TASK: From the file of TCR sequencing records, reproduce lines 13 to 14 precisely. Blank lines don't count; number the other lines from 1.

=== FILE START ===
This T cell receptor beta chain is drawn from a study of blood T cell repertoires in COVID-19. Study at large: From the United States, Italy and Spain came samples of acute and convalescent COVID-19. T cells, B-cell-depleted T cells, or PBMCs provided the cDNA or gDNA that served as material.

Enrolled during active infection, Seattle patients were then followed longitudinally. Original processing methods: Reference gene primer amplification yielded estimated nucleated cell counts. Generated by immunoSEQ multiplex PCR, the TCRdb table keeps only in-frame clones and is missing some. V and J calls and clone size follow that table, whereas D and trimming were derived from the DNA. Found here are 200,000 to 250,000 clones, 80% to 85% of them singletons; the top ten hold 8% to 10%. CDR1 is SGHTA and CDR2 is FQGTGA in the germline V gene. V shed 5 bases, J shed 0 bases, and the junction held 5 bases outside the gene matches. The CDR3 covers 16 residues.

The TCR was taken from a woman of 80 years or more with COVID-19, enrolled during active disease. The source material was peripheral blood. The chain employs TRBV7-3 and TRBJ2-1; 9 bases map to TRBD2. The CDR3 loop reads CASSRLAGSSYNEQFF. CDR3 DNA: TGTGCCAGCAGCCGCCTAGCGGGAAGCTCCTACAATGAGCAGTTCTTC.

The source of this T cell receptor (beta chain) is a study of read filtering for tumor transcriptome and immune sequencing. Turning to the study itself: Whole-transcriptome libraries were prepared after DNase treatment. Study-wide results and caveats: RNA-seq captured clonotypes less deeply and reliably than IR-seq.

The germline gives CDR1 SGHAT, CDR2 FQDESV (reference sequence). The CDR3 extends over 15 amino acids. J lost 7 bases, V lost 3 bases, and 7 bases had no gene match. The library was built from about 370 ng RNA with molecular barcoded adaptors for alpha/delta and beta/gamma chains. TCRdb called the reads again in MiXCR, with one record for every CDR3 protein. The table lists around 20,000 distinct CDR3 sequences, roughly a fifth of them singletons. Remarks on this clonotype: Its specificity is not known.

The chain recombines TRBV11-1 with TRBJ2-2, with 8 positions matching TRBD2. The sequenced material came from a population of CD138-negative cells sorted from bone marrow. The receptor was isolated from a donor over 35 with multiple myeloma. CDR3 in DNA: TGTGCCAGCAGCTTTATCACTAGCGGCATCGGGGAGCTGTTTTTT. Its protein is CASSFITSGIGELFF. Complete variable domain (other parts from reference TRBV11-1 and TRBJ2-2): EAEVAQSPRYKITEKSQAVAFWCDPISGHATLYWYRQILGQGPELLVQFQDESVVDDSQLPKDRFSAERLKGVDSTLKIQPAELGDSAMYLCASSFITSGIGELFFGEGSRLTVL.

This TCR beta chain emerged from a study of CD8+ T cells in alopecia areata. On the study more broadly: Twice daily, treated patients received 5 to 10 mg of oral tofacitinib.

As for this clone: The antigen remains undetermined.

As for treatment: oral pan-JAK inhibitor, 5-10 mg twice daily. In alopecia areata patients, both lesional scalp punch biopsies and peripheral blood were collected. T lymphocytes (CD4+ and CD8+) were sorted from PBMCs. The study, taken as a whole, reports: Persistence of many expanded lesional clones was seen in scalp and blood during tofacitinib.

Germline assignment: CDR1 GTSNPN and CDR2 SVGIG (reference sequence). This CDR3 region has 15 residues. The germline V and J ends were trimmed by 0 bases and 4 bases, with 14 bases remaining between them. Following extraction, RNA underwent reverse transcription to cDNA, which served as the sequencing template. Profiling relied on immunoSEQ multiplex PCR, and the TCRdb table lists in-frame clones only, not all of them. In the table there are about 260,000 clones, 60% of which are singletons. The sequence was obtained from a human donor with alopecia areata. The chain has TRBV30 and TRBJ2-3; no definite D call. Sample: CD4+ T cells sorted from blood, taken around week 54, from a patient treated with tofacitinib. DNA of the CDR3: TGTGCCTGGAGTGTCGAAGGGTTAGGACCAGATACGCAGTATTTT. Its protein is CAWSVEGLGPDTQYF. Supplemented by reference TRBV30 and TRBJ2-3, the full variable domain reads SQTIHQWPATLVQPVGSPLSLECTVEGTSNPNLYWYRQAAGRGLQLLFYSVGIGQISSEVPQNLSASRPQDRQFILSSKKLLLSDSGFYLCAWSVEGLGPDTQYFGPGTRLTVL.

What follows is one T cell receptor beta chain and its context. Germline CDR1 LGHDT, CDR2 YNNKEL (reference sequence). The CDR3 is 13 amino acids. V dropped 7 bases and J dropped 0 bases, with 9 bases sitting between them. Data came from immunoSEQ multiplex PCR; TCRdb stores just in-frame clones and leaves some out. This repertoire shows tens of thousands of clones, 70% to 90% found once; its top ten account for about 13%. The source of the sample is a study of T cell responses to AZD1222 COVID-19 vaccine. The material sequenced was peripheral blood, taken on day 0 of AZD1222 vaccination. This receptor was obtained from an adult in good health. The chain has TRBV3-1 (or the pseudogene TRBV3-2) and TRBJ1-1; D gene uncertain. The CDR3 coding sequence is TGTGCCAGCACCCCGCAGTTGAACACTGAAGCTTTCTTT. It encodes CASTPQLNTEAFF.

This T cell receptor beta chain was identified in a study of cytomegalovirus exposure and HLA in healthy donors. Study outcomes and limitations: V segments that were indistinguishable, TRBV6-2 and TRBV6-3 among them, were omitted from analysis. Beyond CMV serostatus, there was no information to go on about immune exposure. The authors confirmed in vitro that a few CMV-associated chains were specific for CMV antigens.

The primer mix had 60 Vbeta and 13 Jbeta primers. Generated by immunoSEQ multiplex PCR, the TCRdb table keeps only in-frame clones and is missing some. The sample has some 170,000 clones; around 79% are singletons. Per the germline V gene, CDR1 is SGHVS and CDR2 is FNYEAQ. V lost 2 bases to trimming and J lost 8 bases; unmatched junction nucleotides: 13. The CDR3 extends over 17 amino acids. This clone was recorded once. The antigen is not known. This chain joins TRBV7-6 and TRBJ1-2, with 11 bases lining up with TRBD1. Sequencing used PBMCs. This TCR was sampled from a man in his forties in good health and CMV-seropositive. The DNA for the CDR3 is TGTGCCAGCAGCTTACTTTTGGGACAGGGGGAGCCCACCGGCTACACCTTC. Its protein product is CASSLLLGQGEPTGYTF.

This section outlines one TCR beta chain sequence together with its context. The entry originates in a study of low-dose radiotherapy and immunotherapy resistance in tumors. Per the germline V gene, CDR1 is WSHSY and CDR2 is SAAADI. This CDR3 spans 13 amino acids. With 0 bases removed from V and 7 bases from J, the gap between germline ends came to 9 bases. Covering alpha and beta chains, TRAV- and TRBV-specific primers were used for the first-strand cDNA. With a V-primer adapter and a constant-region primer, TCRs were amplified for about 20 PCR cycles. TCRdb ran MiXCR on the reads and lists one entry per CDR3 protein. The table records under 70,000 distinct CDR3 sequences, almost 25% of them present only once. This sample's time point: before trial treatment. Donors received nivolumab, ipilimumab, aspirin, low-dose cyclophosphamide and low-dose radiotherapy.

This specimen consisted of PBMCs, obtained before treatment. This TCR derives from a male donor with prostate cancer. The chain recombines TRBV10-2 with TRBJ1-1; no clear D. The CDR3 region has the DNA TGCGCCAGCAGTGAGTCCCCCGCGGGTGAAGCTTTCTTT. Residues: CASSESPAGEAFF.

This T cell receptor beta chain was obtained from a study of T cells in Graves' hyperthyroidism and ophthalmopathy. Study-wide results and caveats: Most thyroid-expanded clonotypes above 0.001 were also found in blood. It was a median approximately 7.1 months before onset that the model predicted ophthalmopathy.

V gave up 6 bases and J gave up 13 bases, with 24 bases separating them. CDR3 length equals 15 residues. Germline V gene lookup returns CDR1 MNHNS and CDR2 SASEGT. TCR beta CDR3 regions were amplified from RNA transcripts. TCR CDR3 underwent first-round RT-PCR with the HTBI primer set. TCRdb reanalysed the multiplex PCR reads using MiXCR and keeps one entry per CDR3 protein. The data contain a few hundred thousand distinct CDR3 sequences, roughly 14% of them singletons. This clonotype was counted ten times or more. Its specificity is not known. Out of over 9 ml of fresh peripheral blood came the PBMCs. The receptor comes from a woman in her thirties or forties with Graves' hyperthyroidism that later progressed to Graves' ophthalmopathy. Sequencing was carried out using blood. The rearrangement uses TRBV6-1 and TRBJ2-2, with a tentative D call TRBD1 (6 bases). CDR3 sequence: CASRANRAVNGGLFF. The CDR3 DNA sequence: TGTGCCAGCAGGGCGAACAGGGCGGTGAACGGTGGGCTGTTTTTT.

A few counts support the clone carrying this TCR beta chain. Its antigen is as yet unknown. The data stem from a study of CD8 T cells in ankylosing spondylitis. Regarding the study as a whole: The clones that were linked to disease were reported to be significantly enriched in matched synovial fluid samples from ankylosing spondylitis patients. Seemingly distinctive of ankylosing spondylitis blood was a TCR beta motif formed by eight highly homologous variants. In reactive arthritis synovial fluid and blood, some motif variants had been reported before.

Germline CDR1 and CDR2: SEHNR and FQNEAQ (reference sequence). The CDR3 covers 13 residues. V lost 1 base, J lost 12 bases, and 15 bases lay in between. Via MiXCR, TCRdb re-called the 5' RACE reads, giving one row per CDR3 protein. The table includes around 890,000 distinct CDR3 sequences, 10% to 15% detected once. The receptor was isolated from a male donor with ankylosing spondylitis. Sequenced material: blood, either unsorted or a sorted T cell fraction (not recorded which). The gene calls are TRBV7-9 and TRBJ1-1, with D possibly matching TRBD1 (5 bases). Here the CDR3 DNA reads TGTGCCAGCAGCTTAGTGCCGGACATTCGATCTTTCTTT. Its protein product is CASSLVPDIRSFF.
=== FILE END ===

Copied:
The primer mix had 60 Vbeta and 13 Jbeta primers. Generated by immunoSEQ multiplex PCR, the TCRdb table keeps only in-frame clones and is missing some. The sample has some 170,000 clones; around 79% are singletons. Per the germline V gene, CDR1 is SGHVS and CDR2 is FNYEAQ. V lost 2 bases to trimming and J lost 8 bases; unmatched junction nucleotides: 13. The CDR3 extends over 17 amino acids. This clone was recorded once. The antigen is not known. This chain joins TRBV7-6 and TRBJ1-2, with 11 bases lining up with TRBD1. Sequencing used PBMCs. This TCR was sampled from a man in his forties in good health and CMV-seropositive. The DNA for the CDR3 is TGTGCCAGCAGCTTACTTTTGGGACAGGGGGAGCCCACCGGCTACACCTTC. Its protein product is CASSLLLGQGEPTGYTF.

This section outlines one TCR beta chain sequence together with its context. The entry originates in a study of low-dose radiotherapy and immunotherapy resistance in tumors. Per the germline V gene, CDR1 is WSHSY and CDR2 is SAAADI. This CDR3 spans 13 amino acids. With 0 bases removed from V and 7 bases from J, the gap between germline ends came to 9 bases. Covering alpha and beta chains, TRAV- and TRBV-specific primers were used for the first-strand cDNA. With a V-primer adapter and a constant-region primer, TCRs were amplified for about 20 PCR cycles. TCRdb ran MiXCR on the reads and lists one entry per CDR3 protein. The table records under 70,000 distinct CDR3 sequences, almost 25% of them present only once. This sample's time point: before trial treatment. Donors received nivolumab, ipilimumab, aspirin, low-dose cyclophosphamide and low-dose radiotherapy.